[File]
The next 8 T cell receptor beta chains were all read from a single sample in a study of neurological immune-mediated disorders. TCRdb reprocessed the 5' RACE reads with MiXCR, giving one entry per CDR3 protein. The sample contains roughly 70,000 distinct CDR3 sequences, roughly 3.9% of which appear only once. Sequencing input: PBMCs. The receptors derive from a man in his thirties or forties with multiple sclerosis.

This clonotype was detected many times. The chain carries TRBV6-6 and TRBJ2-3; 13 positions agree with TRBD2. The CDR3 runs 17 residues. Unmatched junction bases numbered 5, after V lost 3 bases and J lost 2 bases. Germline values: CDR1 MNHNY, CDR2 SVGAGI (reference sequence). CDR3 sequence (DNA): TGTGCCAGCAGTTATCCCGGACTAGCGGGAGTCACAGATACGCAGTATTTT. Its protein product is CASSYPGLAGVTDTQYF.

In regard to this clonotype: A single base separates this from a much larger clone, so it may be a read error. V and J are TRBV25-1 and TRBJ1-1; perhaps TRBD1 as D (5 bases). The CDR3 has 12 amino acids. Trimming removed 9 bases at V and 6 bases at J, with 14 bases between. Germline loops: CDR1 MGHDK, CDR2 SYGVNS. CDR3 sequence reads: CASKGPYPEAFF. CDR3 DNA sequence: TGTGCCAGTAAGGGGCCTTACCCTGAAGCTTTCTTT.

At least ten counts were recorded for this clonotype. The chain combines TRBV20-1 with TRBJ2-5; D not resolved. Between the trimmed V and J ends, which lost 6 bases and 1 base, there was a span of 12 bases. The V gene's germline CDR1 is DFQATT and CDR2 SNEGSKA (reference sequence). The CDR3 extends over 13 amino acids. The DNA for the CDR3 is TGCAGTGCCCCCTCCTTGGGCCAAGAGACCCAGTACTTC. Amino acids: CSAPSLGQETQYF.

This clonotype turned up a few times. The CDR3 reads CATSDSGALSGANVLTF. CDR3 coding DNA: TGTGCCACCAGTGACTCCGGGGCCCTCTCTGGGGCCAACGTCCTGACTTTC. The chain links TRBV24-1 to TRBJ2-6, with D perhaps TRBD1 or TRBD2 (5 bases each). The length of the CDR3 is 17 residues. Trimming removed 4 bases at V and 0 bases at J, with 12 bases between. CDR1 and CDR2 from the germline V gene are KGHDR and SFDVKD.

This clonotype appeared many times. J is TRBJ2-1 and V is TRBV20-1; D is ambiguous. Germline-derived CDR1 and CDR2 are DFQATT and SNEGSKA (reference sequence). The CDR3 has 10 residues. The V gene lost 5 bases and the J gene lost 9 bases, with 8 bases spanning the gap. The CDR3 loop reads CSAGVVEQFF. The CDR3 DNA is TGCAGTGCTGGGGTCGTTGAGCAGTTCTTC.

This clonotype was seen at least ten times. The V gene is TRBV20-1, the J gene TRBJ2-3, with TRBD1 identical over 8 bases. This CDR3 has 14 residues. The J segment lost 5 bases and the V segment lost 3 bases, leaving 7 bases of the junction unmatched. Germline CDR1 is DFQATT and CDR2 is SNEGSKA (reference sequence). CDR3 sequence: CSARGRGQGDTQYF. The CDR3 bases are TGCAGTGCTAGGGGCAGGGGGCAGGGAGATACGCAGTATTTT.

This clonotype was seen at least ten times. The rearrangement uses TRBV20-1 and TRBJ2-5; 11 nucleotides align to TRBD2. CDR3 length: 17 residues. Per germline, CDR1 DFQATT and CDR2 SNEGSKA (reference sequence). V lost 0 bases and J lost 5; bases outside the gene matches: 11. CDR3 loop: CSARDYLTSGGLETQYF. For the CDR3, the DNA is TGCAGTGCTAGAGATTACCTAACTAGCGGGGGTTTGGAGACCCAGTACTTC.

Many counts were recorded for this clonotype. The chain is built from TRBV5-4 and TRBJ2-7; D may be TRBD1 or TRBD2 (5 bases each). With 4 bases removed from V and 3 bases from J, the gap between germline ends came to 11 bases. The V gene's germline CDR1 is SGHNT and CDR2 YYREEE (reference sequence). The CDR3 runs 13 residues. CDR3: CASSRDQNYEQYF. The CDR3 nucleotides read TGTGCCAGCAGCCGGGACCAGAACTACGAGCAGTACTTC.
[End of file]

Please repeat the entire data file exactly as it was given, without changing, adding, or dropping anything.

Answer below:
The next 8 T cell receptor beta chains were all read from a single sample in a study of neurological immune-mediated disorders. TCRdb reprocessed the 5' RACE reads with MiXCR, giving one entry per CDR3 protein. The sample contains roughly 70,000 distinct CDR3 sequences, roughly 3.9% of which appear only once. Sequencing input: PBMCs. The receptors derive from a man in his thirties or forties with multiple sclerosis.

This clonotype was detected many times. The chain carries TRBV6-6 and TRBJ2-3; 13 positions agree with TRBD2. The CDR3 runs 17 residues. Unmatched junction bases numbered 5, after V lost 3 bases and J lost 2 bases. Germline values: CDR1 MNHNY, CDR2 SVGAGI (reference sequence). CDR3 sequence (DNA): TGTGCCAGCAGTTATCCCGGACTAGCGGGAGTCACAGATACGCAGTATTTT. Its protein product is CASSYPGLAGVTDTQYF.

In regard to this clonotype: A single base separates this from a much larger clone, so it may be a read error. V and J are TRBV25-1 and TRBJ1-1; perhaps TRBD1 as D (5 bases). The CDR3 has 12 amino acids. Trimming removed 9 bases at V and 6 bases at J, with 14 bases between. Germline loops: CDR1 MGHDK, CDR2 SYGVNS. CDR3 sequence reads: CASKGPYPEAFF. CDR3 DNA sequence: TGTGCCAGTAAGGGGCCTTACCCTGAAGCTTTCTTT.

At least ten counts were recorded for this clonotype. The chain combines TRBV20-1 with TRBJ2-5; D not resolved. Between the trimmed V and J ends, which lost 6 bases and 1 base, there was a span of 12 bases. The V gene's germline CDR1 is DFQATT and CDR2 SNEGSKA (reference sequence). The CDR3 extends over 13 amino acids. The DNA for the CDR3 is TGCAGTGCCCCCTCCTTGGGCCAAGAGACCCAGTACTTC. Amino acids: CSAPSLGQETQYF.

This clonotype turned up a few times. The CDR3 reads CATSDSGALSGANVLTF. CDR3 coding DNA: TGTGCCACCAGTGACTCCGGGGCCCTCTCTGGGGCCAACGTCCTGACTTTC. The chain links TRBV24-1 to TRBJ2-6, with D perhaps TRBD1 or TRBD2 (5 bases each). The length of the CDR3 is 17 residues. Trimming removed 4 bases at V and 0 bases at J, with 12 bases between. CDR1 and CDR2 from the germline V gene are KGHDR and SFDVKD.

This clonotype appeared many times. J is TRBJ2-1 and V is TRBV20-1; D is ambiguous. Germline-derived CDR1 and CDR2 are DFQATT and SNEGSKA (reference sequence). The CDR3 has 10 residues. The V gene lost 5 bases and the J gene lost 9 bases, with 8 bases spanning the gap. The CDR3 loop reads CSAGVVEQFF. The CDR3 DNA is TGCAGTGCTGGGGTCGTTGAGCAGTTCTTC.

This clonotype was seen at least ten times. The V gene is TRBV20-1, the J gene TRBJ2-3, with TRBD1 identical over 8 bases. This CDR3 has 14 residues. The J segment lost 5 bases and the V segment lost 3 bases, leaving 7 bases of the junction unmatched. Germline CDR1 is DFQATT and CDR2 is SNEGSKA (reference sequence). CDR3 sequence: CSARGRGQGDTQYF. The CDR3 bases are TGCAGTGCTAGGGGCAGGGGGCAGGGAGATACGCAGTATTTT.

This clonotype was seen at least ten times. The rearrangement uses TRBV20-1 and TRBJ2-5; 11 nucleotides align to TRBD2. CDR3 length: 17 residues. Per germline, CDR1 DFQATT and CDR2 SNEGSKA (reference sequence). V lost 0 bases and J lost 5; bases outside the gene matches: 11. CDR3 loop: CSARDYLTSGGLETQYF. For the CDR3, the DNA is TGCAGTGCTAGAGATTACCTAACTAGCGGGGGTTTGGAGACCCAGTACTTC.

Many counts were recorded for this clonotype. The chain is built from TRBV5-4 and TRBJ2-7; D may be TRBD1 or TRBD2 (5 bases each). With 4 bases removed from V and 3 bases from J, the gap between germline ends came to 11 bases. The V gene's germline CDR1 is SGHNT and CDR2 YYREEE (reference sequence). The CDR3 runs 13 residues. CDR3: CASSRDQNYEQYF. The CDR3 nucleotides read TGTGCCAGCAGCCGGGACCAGAACTACGAGCAGTACTTC.